Itís the idea, the concept that is profound. You start a roaming club-- a Chicago club that roams around the world with all the Chicago musicians. Itís a virtual club that goes around the world and plays and represents a city. Itís a very cool idea.
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If you get an audience with the Mayor you got to know what youíre gonna ask for. Is all that we would ask for are a competitive grant program and more visibility? Or from your perspectives -- the three of you are competing in this marketplace, is there something else in the City of Chicago or blocking your pathway?
Thereís no lack of clubs, thereís no lack of promoters, thereís no lack of musicians, obviously, I mean we are in big city. We have all the pieces that the city hasÖ
But itís the lack of centralized concern. Right now the cityís centralized concern is for the opera which it should have, but thatís a separate department. If a young person comes here and writes a report in a magazine, itís not very obvious where to go. He might stumble into the House of Blues and thatís one kind of experience, but heís not going to go home and write about how cool of an Indie music scene Chicago is.
Heís gonna go home and say I saw some crappy band at the House of Blues. The younger people are the opinion makers for the rest of the cities. Those are the people who are writing for magazines. So when you get a young person to come here, I would want her to be able to have a guide, like a museum guide, that she can look in and find the indie music venues. Because the museums have the same problem that the venues have: the museums are not just in one street. The museums go all the way from the MCA to the Museum of Science and Industry. You can go in the airport and get a guide that shows you a map and all the public transportation for how to get around to those things. You can get that for the opera. You can get a guide, but there is nothing that says how to I get from the Hideout to the Empty Bottle and that kind of thing.
It could be also be genre specific.
Or something like a city-funded musiciansí guide thatís also a CD that is free at airports or hotel rooms. The CD would have a map. It would also have a sampler of music.
Yeah like FM. They had a really cool thing where you could market yourself and do all your own promo. The page was yours and everybody saw where you were playing. They had the whole list of every club, what times. You just put it in there and it right on the website. You can make your own posters.
Thatís very cool.
Out of the 40 million people who come to Chicago, a certain percentage will say, ďI donít want to go and just have a commercial experience. I want to have a down to earth -- a real experience. I want to go see some real music in Chicago.Ē Any percentage of 40 million is gonna be pretty big. A certain percentage of them are gonna be the kind of people who want to see indie music.
The music business in Chicago generates money for Chicago. Weíre trying to create in the mind of the government of Chicago the idea that independent music properly fostered generates money for the City of Chicago. Thatís our goal: that the city understand that thereís something to be gained by increasing their support for the music industry.
Thatís our whole mission right there.
Branding it makes the most sense. The way that you get your band, plus your band, plus your band, plus my band to mean more than just four bands is by having us be part of a thing Mayor Daley couldrecognize. That itís a theme thatís happening. If you could give it a name, if you can give it a logo or call it ďChicago BandsĒ or something. Thereís a way to bring it into focus. To give something a name gives it a huge boost in identity. Itís like having people be a part of a union--not against anything--but it gives it a lot more capability.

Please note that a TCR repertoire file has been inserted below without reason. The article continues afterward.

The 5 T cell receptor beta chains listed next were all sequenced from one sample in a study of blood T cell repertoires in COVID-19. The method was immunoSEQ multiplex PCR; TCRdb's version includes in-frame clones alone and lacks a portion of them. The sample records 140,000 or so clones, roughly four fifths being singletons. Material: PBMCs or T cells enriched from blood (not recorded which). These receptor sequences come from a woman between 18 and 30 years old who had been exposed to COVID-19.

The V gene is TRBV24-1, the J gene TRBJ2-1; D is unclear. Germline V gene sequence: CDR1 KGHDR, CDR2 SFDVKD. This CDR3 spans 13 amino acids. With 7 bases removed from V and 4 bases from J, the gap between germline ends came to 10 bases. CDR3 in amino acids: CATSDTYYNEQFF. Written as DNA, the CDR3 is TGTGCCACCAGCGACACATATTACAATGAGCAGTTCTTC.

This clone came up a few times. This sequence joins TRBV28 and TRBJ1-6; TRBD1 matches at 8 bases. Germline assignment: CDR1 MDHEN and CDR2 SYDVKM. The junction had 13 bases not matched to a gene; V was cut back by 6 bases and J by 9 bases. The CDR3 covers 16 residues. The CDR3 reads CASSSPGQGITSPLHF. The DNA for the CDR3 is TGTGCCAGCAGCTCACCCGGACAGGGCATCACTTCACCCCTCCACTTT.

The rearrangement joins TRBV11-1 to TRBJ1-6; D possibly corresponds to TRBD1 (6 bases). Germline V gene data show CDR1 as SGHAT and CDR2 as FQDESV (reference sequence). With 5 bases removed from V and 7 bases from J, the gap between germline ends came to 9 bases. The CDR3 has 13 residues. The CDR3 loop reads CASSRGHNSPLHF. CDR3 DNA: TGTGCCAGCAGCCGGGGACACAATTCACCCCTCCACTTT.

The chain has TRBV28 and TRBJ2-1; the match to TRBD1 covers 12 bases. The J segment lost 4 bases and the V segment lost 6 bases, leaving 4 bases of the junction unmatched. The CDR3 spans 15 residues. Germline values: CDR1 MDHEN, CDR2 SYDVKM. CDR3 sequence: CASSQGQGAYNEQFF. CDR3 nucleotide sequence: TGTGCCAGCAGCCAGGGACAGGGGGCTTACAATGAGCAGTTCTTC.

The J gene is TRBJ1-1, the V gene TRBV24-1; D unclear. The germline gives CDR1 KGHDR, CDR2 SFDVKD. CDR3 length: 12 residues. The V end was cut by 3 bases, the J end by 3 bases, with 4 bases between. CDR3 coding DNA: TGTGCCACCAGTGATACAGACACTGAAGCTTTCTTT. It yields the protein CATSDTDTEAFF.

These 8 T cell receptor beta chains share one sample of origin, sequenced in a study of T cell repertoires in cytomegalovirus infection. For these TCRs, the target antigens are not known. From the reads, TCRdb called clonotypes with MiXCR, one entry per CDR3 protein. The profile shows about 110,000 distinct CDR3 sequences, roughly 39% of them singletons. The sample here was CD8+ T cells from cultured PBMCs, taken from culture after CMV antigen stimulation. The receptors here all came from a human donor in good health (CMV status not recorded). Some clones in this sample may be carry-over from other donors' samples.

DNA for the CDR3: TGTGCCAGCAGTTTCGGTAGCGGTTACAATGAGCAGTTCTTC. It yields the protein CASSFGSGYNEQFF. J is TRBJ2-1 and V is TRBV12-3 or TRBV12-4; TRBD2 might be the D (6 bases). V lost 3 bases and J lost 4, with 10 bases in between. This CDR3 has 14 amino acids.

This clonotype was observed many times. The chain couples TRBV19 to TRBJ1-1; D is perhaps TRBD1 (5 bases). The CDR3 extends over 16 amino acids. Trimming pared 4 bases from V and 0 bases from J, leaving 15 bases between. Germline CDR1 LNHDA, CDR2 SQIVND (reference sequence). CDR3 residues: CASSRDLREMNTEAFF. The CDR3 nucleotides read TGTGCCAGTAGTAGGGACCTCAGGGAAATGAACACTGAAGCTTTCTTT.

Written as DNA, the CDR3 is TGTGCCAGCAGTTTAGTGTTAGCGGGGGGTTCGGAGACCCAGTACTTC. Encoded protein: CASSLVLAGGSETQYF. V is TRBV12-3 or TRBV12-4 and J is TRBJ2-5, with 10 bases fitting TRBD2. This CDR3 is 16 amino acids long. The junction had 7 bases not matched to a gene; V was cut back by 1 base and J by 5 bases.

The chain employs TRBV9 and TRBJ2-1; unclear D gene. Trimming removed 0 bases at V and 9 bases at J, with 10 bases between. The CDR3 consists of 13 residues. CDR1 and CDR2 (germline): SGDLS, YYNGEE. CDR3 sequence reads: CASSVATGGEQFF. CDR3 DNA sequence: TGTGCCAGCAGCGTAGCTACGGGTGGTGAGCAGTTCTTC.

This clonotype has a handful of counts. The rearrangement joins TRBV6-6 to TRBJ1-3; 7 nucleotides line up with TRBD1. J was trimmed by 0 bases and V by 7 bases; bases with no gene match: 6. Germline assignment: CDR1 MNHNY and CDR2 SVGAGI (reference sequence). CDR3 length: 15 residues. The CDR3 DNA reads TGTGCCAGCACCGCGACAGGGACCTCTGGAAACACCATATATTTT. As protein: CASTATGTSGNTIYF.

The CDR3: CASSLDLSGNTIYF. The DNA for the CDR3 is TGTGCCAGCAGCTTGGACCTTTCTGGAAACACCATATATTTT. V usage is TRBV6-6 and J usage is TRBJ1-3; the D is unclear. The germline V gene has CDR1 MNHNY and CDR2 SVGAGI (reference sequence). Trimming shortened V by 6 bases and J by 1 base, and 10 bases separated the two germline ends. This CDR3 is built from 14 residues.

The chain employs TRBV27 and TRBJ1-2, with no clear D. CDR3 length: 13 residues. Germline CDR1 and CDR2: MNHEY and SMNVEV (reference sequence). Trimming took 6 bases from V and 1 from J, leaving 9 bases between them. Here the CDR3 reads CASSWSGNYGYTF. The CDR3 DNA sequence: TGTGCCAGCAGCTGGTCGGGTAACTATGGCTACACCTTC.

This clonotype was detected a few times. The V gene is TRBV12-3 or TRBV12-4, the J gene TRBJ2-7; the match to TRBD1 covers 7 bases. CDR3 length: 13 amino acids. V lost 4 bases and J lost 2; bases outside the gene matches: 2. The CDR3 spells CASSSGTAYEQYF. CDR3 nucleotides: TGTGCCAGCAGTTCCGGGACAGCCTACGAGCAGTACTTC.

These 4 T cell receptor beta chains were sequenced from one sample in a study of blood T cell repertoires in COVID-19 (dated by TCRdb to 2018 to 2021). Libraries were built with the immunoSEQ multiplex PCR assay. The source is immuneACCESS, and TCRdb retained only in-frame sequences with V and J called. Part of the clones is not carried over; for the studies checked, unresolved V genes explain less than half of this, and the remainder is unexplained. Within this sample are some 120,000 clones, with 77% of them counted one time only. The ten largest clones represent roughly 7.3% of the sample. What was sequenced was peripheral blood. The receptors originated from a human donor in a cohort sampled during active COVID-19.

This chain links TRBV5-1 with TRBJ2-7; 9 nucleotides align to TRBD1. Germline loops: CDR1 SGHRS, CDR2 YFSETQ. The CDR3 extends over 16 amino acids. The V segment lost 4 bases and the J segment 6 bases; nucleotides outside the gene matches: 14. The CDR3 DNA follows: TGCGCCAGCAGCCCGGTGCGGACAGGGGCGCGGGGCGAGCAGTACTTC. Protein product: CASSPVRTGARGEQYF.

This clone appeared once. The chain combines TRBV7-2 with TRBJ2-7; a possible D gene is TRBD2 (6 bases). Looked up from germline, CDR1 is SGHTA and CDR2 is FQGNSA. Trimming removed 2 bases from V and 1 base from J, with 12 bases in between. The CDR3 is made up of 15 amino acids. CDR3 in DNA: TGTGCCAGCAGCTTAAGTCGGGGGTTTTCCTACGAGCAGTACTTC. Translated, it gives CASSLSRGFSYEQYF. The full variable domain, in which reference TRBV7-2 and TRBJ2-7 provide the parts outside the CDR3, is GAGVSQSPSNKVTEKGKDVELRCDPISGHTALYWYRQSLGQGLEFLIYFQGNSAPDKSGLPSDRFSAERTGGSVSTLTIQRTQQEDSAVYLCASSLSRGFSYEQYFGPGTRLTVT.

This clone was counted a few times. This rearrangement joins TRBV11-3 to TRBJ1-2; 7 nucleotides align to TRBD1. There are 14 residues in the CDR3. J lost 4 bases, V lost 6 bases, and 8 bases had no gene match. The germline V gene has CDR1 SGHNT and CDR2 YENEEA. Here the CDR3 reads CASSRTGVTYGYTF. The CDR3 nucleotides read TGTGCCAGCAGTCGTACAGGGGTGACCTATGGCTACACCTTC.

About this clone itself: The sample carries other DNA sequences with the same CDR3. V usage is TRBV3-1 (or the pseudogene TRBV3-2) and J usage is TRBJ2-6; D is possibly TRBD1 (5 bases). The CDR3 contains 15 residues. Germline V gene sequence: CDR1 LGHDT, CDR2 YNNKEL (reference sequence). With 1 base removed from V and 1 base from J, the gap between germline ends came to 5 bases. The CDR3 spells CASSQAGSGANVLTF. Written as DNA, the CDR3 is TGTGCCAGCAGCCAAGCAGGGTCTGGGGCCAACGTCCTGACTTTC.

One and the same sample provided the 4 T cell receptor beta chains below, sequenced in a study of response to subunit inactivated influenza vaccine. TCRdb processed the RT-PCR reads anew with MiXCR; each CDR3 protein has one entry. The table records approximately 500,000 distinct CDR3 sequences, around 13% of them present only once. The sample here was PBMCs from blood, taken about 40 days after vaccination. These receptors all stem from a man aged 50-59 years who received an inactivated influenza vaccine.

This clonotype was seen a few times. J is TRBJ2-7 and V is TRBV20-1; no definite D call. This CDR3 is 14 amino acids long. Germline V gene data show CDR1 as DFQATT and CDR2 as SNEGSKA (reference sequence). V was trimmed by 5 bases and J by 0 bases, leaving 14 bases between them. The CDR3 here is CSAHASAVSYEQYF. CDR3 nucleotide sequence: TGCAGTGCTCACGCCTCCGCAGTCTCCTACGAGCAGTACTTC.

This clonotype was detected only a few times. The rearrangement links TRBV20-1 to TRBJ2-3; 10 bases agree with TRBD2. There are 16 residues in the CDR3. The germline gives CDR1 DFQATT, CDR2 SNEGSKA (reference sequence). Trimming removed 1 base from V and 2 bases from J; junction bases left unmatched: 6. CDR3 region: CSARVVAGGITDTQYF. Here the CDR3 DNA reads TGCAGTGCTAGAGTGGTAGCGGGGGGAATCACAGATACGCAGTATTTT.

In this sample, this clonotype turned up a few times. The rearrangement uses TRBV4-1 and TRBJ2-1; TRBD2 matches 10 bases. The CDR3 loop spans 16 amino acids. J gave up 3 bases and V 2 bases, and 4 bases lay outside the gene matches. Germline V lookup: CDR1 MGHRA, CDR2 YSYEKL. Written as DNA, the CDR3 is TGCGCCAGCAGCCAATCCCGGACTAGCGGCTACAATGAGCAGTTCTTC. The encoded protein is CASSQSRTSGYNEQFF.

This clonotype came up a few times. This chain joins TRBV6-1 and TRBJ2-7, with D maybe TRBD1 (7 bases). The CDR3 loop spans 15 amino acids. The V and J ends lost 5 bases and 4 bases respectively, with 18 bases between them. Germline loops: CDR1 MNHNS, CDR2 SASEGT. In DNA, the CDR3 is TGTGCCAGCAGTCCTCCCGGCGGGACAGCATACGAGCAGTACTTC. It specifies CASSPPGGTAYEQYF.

We are going to have to have two brands: one for the well know acts and genresóthe blues, Smashing Pumpkins, Wilso, and Fall out Boy, and another brand for the musicians that no one has ever heard of yet.
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Picture a model in which somebody could advance a chunk of money to a band and have it somehow come back to that investor plus a profit.
Isnít that what a record label is supposed to do?
Thatís what a record label does, but a record label is not just money that they give to the band and then say good luck with that.
Record labels perform the physical distribution function, but they also--as importantly--perform other functions, from artist selection to promotion. The reason that doesnít work anymore is that the scale of their business. They canít record an album for less than about $500,000. Theyíve got to feed all the parasites they employ--including lawyers that are suing kids. So one of the questions is: if you were to start from scratch with todayís technology in todayís marketplace and reinvent the promotion side of the record label, what would it look like? If you have a business model from the promotion company that matched with at least some of the musiciansí business models, things would be much better. And then--probably separately, because I think this is going to be an unbundled marketplace-- you could reinvent the capital formation and aggregation part of the record label. You could have a business model from a hedge fund that would match up with at least some Indie musicians.
Itís possible that an investor could make money on Andreas Kapsalis Trio, or Oucho Sparks, or Ian Narcisi. Whether youíd be willing agree to the terms, thatís a different question. But it is possible to go back to the drawing board and come up with some numbers to see whether it works in theory. Whether we participate or not, somebody is going to reinvent the capital intermediation function. Ten years from now weíll all be able to look back and say, ďOh yeah, yeah, that was revolutionary. Weíre in a transitional phase right now. The more that people like you participate in conversations with people on the other side about how to reinvent those functions, the better off everybody will be.